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Key dates over January 1915

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Lives lost on this day: 2

29th January 1915 - Victoria Cross for Malvern man*

Rolling casualty count: 622

1st Batt: La Gorgue: Corps Reserve Billets; 2nd Batt: Shelled during the day but not to the same extent as previous days. Relieved in the trenches by the 2nd HLI at about 6pm. The Battalion marched via Gorre to Essars and went into billets in Brigade Reserve; 3rd Batt: In trenches E. Kemmel.

Evesham Man Wounded: Mrs John Woods, of 21 Oat Street, Evesham, has received a letter from her son Charles, of the 1st Worcesters, who is in hospital at Versailles, stating that he is being treated for a slight wound in the head. He states that his is getting on satisfactorily, and is being treated well. He has plenty of tobacco and cigarettes. He is with a large number of Evesham young men who joined Kitchener’s Army in August, and went out to the front on January 6th;

American Aid for Worcester’s War Fund, interesting communication from Brooklyn: Sir,- A number of British residents of this section have formed an Association, to send words of good cheer, and a little money to those in the Mother Country distressed by the war. I am a former resident of your city and enclose a money order for five pounds, which we ask you to use to relieve immediate distress, preferably to help the man at the front; Belgium refugees to be helped if you so decide. We are sending in turn to other cities represented by our members. Every week during the war we will send the above amount to some city, and hope that our efforts will show that the bonds of our brotherhood are strong and that there is no division of sentiment amongst the people of British blood in foreign lands. W. Aiston;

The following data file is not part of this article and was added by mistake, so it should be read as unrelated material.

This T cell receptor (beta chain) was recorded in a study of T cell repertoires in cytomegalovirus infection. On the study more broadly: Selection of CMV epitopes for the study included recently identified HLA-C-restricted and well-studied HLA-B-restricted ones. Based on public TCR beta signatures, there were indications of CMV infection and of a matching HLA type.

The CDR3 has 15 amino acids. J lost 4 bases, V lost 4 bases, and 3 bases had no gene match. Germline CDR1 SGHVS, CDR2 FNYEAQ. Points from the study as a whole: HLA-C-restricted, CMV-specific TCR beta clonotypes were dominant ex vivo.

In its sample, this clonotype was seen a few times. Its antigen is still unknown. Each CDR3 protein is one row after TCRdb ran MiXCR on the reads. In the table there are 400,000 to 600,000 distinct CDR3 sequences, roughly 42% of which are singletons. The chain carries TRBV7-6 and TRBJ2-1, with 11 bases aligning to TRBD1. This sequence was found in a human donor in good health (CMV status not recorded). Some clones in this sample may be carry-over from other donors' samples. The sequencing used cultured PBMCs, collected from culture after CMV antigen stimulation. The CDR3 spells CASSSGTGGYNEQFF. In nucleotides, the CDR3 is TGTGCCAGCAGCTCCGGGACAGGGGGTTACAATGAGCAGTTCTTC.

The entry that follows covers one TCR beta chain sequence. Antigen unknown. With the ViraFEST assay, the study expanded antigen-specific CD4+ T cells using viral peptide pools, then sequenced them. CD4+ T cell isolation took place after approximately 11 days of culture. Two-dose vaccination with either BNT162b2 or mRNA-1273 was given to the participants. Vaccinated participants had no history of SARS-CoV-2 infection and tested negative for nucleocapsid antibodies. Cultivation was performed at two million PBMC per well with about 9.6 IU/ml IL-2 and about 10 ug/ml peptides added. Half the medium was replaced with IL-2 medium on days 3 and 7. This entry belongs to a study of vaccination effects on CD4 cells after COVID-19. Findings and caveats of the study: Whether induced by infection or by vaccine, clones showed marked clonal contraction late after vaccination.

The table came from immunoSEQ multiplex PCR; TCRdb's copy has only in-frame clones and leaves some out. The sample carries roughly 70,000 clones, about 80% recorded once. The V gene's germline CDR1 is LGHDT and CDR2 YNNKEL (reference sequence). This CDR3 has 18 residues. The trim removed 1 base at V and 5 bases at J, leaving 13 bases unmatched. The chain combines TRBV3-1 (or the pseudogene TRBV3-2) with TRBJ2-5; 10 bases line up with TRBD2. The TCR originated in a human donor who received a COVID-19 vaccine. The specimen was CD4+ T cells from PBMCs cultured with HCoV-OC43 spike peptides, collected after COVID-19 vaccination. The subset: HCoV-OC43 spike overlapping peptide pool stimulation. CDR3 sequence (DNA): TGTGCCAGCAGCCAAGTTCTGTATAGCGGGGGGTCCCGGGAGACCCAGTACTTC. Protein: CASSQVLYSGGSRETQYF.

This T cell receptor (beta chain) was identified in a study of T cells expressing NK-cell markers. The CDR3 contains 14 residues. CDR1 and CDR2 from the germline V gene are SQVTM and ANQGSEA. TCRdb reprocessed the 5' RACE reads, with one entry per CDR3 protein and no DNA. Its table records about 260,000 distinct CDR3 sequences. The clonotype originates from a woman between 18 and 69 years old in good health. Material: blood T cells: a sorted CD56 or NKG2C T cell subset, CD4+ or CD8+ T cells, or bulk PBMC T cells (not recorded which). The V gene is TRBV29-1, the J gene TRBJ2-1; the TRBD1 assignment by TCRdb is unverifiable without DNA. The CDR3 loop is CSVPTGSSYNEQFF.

VC for Malvern Link Man: Pte Albert Joseph Gregg, Laundry Cottages, Malvern Link, who is in the Army Service Corps, has been awarded the Victoria Cross for gallantry in saving his transport and horses under shell fire. He is 20 years of age, and is at present recovering from wound and rheumatism in Newtown Hospital. Pte. Gregg was born at Hanley Castle, and lived for a time at Half Key, and afterwards at Upper Howsell. He has a brother on active service. ( *Note: subsequent research in The National Archives Medal Rolls shows no gallantry medal was awarded)

Information researched by Sue Redding